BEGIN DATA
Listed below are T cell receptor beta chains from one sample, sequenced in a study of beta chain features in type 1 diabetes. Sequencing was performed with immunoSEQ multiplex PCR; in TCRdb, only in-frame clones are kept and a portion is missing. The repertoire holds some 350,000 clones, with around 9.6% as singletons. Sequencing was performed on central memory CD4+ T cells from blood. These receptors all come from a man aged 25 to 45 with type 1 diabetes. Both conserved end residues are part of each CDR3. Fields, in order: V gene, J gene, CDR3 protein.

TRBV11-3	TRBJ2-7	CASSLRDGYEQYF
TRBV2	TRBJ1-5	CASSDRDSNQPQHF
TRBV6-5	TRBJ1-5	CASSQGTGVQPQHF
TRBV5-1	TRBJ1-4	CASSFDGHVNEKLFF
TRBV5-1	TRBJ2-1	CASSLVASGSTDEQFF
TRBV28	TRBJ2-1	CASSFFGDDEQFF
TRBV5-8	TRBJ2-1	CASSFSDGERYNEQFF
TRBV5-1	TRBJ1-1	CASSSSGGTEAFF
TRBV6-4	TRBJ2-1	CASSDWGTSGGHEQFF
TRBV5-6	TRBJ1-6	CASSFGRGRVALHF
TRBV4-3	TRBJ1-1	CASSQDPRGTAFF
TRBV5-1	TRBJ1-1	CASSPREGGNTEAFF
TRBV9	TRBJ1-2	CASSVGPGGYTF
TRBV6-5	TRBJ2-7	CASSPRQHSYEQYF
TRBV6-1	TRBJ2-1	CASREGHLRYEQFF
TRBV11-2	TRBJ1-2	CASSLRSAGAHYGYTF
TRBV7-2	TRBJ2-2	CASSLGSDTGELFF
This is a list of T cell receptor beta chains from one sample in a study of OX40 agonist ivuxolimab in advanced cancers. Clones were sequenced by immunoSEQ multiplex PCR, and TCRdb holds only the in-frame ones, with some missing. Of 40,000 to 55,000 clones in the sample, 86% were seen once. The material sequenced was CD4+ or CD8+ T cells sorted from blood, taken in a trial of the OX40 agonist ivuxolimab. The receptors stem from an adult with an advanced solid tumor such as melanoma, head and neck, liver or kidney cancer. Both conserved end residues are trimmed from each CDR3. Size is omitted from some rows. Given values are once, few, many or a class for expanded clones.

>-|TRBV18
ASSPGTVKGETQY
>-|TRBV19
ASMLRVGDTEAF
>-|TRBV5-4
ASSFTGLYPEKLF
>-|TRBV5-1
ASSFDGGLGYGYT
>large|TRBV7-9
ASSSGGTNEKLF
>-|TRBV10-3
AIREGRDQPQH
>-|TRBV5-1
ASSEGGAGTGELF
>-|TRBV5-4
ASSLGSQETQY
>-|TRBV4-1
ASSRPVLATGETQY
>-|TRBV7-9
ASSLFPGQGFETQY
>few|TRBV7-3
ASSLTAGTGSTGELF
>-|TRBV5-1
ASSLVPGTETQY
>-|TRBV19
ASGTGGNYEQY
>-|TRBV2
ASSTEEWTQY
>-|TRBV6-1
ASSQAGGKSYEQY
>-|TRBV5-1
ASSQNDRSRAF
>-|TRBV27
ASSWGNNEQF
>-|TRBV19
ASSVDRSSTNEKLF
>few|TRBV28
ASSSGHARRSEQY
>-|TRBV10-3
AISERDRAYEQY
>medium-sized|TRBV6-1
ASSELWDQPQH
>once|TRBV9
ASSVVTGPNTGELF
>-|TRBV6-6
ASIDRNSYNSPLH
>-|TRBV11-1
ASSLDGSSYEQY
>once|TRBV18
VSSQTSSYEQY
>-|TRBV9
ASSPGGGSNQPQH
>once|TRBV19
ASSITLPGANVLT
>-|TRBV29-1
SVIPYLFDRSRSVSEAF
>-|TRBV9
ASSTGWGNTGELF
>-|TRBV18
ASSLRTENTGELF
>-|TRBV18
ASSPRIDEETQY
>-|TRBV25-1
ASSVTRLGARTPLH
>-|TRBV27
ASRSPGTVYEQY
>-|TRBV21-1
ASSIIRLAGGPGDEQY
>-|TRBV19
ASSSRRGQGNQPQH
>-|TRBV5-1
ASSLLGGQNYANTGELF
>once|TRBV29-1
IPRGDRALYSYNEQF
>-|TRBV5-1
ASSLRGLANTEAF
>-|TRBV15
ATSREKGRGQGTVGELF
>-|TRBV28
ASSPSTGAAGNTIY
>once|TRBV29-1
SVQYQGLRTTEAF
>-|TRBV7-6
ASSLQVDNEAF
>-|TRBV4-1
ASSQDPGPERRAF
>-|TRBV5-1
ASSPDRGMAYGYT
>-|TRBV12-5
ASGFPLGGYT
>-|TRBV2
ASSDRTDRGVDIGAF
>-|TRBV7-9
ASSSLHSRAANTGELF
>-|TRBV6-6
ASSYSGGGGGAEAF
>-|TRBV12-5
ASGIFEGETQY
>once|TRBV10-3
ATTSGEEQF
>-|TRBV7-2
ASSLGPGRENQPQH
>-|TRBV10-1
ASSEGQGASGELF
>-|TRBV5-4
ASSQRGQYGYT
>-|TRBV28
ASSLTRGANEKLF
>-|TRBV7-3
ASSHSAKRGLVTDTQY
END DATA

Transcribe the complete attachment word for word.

Listed below are T cell receptor beta chains from one sample, sequenced in a study of beta chain features in type 1 diabetes. Sequencing was performed with immunoSEQ multiplex PCR; in TCRdb, only in-frame clones are kept and a portion is missing. The repertoire holds some 350,000 clones, with around 9.6% as singletons. Sequencing was performed on central memory CD4+ T cells from blood. These receptors all come from a man aged 25 to 45 with type 1 diabetes. Both conserved end residues are part of each CDR3. Fields, in order: V gene, J gene, CDR3 protein.

TRBV11-3	TRBJ2-7	CASSLRDGYEQYF
TRBV2	TRBJ1-5	CASSDRDSNQPQHF
TRBV6-5	TRBJ1-5	CASSQGTGVQPQHF
TRBV5-1	TRBJ1-4	CASSFDGHVNEKLFF
TRBV5-1	TRBJ2-1	CASSLVASGSTDEQFF
TRBV28	TRBJ2-1	CASSFFGDDEQFF
TRBV5-8	TRBJ2-1	CASSFSDGERYNEQFF
TRBV5-1	TRBJ1-1	CASSSSGGTEAFF
TRBV6-4	TRBJ2-1	CASSDWGTSGGHEQFF
TRBV5-6	TRBJ1-6	CASSFGRGRVALHF
TRBV4-3	TRBJ1-1	CASSQDPRGTAFF
TRBV5-1	TRBJ1-1	CASSPREGGNTEAFF
TRBV9	TRBJ1-2	CASSVGPGGYTF
TRBV6-5	TRBJ2-7	CASSPRQHSYEQYF
TRBV6-1	TRBJ2-1	CASREGHLRYEQFF
TRBV11-2	TRBJ1-2	CASSLRSAGAHYGYTF
TRBV7-2	TRBJ2-2	CASSLGSDTGELFF
This is a list of T cell receptor beta chains from one sample in a study of OX40 agonist ivuxolimab in advanced cancers. Clones were sequenced by immunoSEQ multiplex PCR, and TCRdb holds only the in-frame ones, with some missing. Of 40,000 to 55,000 clones in the sample, 86% were seen once. The material sequenced was CD4+ or CD8+ T cells sorted from blood, taken in a trial of the OX40 agonist ivuxolimab. The receptors stem from an adult with an advanced solid tumor such as melanoma, head and neck, liver or kidney cancer. Both conserved end residues are trimmed from each CDR3. Size is omitted from some rows. Given values are once, few, many or a class for expanded clones.

>-|TRBV18
ASSPGTVKGETQY
>-|TRBV19
ASMLRVGDTEAF
>-|TRBV5-4
ASSFTGLYPEKLF
>-|TRBV5-1
ASSFDGGLGYGYT
>large|TRBV7-9
ASSSGGTNEKLF
>-|TRBV10-3
AIREGRDQPQH
>-|TRBV5-1
ASSEGGAGTGELF
>-|TRBV5-4
ASSLGSQETQY
>-|TRBV4-1
ASSRPVLATGETQY
>-|TRBV7-9
ASSLFPGQGFETQY
>few|TRBV7-3
ASSLTAGTGSTGELF
>-|TRBV5-1
ASSLVPGTETQY
>-|TRBV19
ASGTGGNYEQY
>-|TRBV2
ASSTEEWTQY
>-|TRBV6-1
ASSQAGGKSYEQY
>-|TRBV5-1
ASSQNDRSRAF
>-|TRBV27
ASSWGNNEQF
>-|TRBV19
ASSVDRSSTNEKLF
>few|TRBV28
ASSSGHARRSEQY
>-|TRBV10-3
AISERDRAYEQY
>medium-sized|TRBV6-1
ASSELWDQPQH
>once|TRBV9
ASSVVTGPNTGELF
>-|TRBV6-6
ASIDRNSYNSPLH
>-|TRBV11-1
ASSLDGSSYEQY
>once|TRBV18
VSSQTSSYEQY
>-|TRBV9
ASSPGGGSNQPQH
>once|TRBV19
ASSITLPGANVLT
>-|TRBV29-1
SVIPYLFDRSRSVSEAF
>-|TRBV9
ASSTGWGNTGELF
>-|TRBV18
ASSLRTENTGELF
>-|TRBV18
ASSPRIDEETQY
>-|TRBV25-1
ASSVTRLGARTPLH
>-|TRBV27
ASRSPGTVYEQY
>-|TRBV21-1
ASSIIRLAGGPGDEQY
>-|TRBV19
ASSSRRGQGNQPQH
>-|TRBV5-1
ASSLLGGQNYANTGELF
>once|TRBV29-1
IPRGDRALYSYNEQF
>-|TRBV5-1
ASSLRGLANTEAF
>-|TRBV15
ATSREKGRGQGTVGELF
>-|TRBV28
ASSPSTGAAGNTIY
>once|TRBV29-1
SVQYQGLRTTEAF
>-|TRBV7-6
ASSLQVDNEAF
>-|TRBV4-1
ASSQDPGPERRAF
>-|TRBV5-1
ASSPDRGMAYGYT
>-|TRBV12-5
ASGFPLGGYT
>-|TRBV2
ASSDRTDRGVDIGAF
>-|TRBV7-9
ASSSLHSRAANTGELF
>-|TRBV6-6
ASSYSGGGGGAEAF
>-|TRBV12-5
ASGIFEGETQY
>once|TRBV10-3
ATTSGEEQF
>-|TRBV7-2
ASSLGPGRENQPQH
>-|TRBV10-1
ASSEGQGASGELF
>-|TRBV5-4
ASSQRGQYGYT
>-|TRBV28
ASSLTRGANEKLF
>-|TRBV7-3
ASSHSAKRGLVTDTQY